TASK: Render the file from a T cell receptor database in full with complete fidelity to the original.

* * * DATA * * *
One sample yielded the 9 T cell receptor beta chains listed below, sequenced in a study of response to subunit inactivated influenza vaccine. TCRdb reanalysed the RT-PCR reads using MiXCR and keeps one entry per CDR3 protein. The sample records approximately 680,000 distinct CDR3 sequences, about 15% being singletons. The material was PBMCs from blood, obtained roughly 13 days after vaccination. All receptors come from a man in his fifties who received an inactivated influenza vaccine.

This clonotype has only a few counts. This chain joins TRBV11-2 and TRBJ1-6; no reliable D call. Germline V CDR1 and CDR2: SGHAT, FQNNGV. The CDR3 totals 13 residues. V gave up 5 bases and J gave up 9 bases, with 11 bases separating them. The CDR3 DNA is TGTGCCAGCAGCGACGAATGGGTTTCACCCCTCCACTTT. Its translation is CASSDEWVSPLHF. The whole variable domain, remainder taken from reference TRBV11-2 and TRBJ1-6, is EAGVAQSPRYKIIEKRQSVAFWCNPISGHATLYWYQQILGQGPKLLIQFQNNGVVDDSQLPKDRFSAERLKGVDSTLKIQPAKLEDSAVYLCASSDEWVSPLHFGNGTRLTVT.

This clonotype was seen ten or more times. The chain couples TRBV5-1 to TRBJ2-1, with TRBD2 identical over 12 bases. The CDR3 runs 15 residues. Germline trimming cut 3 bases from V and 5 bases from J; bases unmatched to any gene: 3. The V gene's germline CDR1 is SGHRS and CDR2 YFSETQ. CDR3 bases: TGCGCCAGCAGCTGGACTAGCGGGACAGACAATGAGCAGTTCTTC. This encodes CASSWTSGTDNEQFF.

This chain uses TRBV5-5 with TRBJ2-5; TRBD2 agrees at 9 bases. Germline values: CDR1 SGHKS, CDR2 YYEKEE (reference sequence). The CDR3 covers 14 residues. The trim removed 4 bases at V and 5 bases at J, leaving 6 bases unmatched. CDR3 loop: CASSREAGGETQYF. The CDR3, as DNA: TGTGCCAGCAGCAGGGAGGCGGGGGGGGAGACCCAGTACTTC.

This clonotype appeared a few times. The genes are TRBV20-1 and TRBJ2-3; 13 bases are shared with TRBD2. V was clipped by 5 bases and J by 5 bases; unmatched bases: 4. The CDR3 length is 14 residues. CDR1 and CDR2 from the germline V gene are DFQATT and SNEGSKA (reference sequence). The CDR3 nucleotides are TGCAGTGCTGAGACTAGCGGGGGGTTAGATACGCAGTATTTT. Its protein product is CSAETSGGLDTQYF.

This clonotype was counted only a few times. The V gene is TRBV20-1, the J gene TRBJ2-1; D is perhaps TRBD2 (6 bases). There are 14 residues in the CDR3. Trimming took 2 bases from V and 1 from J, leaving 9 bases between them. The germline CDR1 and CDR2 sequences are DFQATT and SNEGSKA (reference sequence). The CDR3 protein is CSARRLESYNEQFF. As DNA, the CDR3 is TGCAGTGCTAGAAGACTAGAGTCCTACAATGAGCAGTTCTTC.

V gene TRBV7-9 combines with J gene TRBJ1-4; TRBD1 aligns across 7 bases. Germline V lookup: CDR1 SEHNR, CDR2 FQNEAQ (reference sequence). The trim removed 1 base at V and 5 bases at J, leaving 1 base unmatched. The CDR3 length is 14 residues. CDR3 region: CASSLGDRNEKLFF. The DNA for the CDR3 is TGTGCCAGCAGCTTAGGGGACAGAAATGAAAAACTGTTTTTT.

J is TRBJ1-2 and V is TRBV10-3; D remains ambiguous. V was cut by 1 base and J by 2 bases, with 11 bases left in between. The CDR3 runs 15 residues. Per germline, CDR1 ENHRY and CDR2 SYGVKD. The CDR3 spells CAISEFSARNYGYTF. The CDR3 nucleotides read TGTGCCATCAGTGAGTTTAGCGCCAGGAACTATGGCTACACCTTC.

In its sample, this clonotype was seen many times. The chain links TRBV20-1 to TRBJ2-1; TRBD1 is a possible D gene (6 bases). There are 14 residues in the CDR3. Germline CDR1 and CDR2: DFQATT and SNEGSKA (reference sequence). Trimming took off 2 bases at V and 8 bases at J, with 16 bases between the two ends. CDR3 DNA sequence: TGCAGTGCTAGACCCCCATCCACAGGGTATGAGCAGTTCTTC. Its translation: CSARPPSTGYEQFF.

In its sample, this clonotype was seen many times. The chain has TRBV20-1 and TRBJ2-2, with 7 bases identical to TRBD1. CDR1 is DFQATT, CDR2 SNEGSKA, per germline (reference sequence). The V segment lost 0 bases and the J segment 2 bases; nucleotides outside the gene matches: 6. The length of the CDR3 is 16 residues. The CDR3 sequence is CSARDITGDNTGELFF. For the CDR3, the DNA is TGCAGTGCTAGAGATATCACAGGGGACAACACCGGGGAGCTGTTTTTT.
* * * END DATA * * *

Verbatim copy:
One sample yielded the 9 T cell receptor beta chains listed below, sequenced in a study of response to subunit inactivated influenza vaccine. TCRdb reanalysed the RT-PCR reads using MiXCR and keeps one entry per CDR3 protein. The sample records approximately 680,000 distinct CDR3 sequences, about 15% being singletons. The material was PBMCs from blood, obtained roughly 13 days after vaccination. All receptors come from a man in his fifties who received an inactivated influenza vaccine.

This clonotype has only a few counts. This chain joins TRBV11-2 and TRBJ1-6; no reliable D call. Germline V CDR1 and CDR2: SGHAT, FQNNGV. The CDR3 totals 13 residues. V gave up 5 bases and J gave up 9 bases, with 11 bases separating them. The CDR3 DNA is TGTGCCAGCAGCGACGAATGGGTTTCACCCCTCCACTTT. Its translation is CASSDEWVSPLHF. The whole variable domain, remainder taken from reference TRBV11-2 and TRBJ1-6, is EAGVAQSPRYKIIEKRQSVAFWCNPISGHATLYWYQQILGQGPKLLIQFQNNGVVDDSQLPKDRFSAERLKGVDSTLKIQPAKLEDSAVYLCASSDEWVSPLHFGNGTRLTVT.

This clonotype was seen ten or more times. The chain couples TRBV5-1 to TRBJ2-1, with TRBD2 identical over 12 bases. The CDR3 runs 15 residues. Germline trimming cut 3 bases from V and 5 bases from J; bases unmatched to any gene: 3. The V gene's germline CDR1 is SGHRS and CDR2 YFSETQ. CDR3 bases: TGCGCCAGCAGCTGGACTAGCGGGACAGACAATGAGCAGTTCTTC. This encodes CASSWTSGTDNEQFF.

This chain uses TRBV5-5 with TRBJ2-5; TRBD2 agrees at 9 bases. Germline values: CDR1 SGHKS, CDR2 YYEKEE (reference sequence). The CDR3 covers 14 residues. The trim removed 4 bases at V and 5 bases at J, leaving 6 bases unmatched. CDR3 loop: CASSREAGGETQYF. The CDR3, as DNA: TGTGCCAGCAGCAGGGAGGCGGGGGGGGAGACCCAGTACTTC.

This clonotype appeared a few times. The genes are TRBV20-1 and TRBJ2-3; 13 bases are shared with TRBD2. V was clipped by 5 bases and J by 5 bases; unmatched bases: 4. The CDR3 length is 14 residues. CDR1 and CDR2 from the germline V gene are DFQATT and SNEGSKA (reference sequence). The CDR3 nucleotides are TGCAGTGCTGAGACTAGCGGGGGGTTAGATACGCAGTATTTT. Its protein product is CSAETSGGLDTQYF.

This clonotype was counted only a few times. The V gene is TRBV20-1, the J gene TRBJ2-1; D is perhaps TRBD2 (6 bases). There are 14 residues in the CDR3. Trimming took 2 bases from V and 1 from J, leaving 9 bases between them. The germline CDR1 and CDR2 sequences are DFQATT and SNEGSKA (reference sequence). The CDR3 protein is CSARRLESYNEQFF. As DNA, the CDR3 is TGCAGTGCTAGAAGACTAGAGTCCTACAATGAGCAGTTCTTC.

V gene TRBV7-9 combines with J gene TRBJ1-4; TRBD1 aligns across 7 bases. Germline V lookup: CDR1 SEHNR, CDR2 FQNEAQ (reference sequence). The trim removed 1 base at V and 5 bases at J, leaving 1 base unmatched. The CDR3 length is 14 residues. CDR3 region: CASSLGDRNEKLFF. The DNA for the CDR3 is TGTGCCAGCAGCTTAGGGGACAGAAATGAAAAACTGTTTTTT.

J is TRBJ1-2 and V is TRBV10-3; D remains ambiguous. V was cut by 1 base and J by 2 bases, with 11 bases left in between. The CDR3 runs 15 residues. Per germline, CDR1 ENHRY and CDR2 SYGVKD. The CDR3 spells CAISEFSARNYGYTF. The CDR3 nucleotides read TGTGCCATCAGTGAGTTTAGCGCCAGGAACTATGGCTACACCTTC.

In its sample, this clonotype was seen many times. The chain links TRBV20-1 to TRBJ2-1; TRBD1 is a possible D gene (6 bases). There are 14 residues in the CDR3. Germline CDR1 and CDR2: DFQATT and SNEGSKA (reference sequence). Trimming took off 2 bases at V and 8 bases at J, with 16 bases between the two ends. CDR3 DNA sequence: TGCAGTGCTAGACCCCCATCCACAGGGTATGAGCAGTTCTTC. Its translation: CSARPPSTGYEQFF.

In its sample, this clonotype was seen many times. The chain has TRBV20-1 and TRBJ2-2, with 7 bases identical to TRBD1. CDR1 is DFQATT, CDR2 SNEGSKA, per germline (reference sequence). The V segment lost 0 bases and the J segment 2 bases; nucleotides outside the gene matches: 6. The length of the CDR3 is 16 residues. The CDR3 sequence is CSARDITGDNTGELFF. For the CDR3, the DNA is TGCAGTGCTAGAGATATCACAGGGGACAACACCGGGGAGCTGTTTTTT.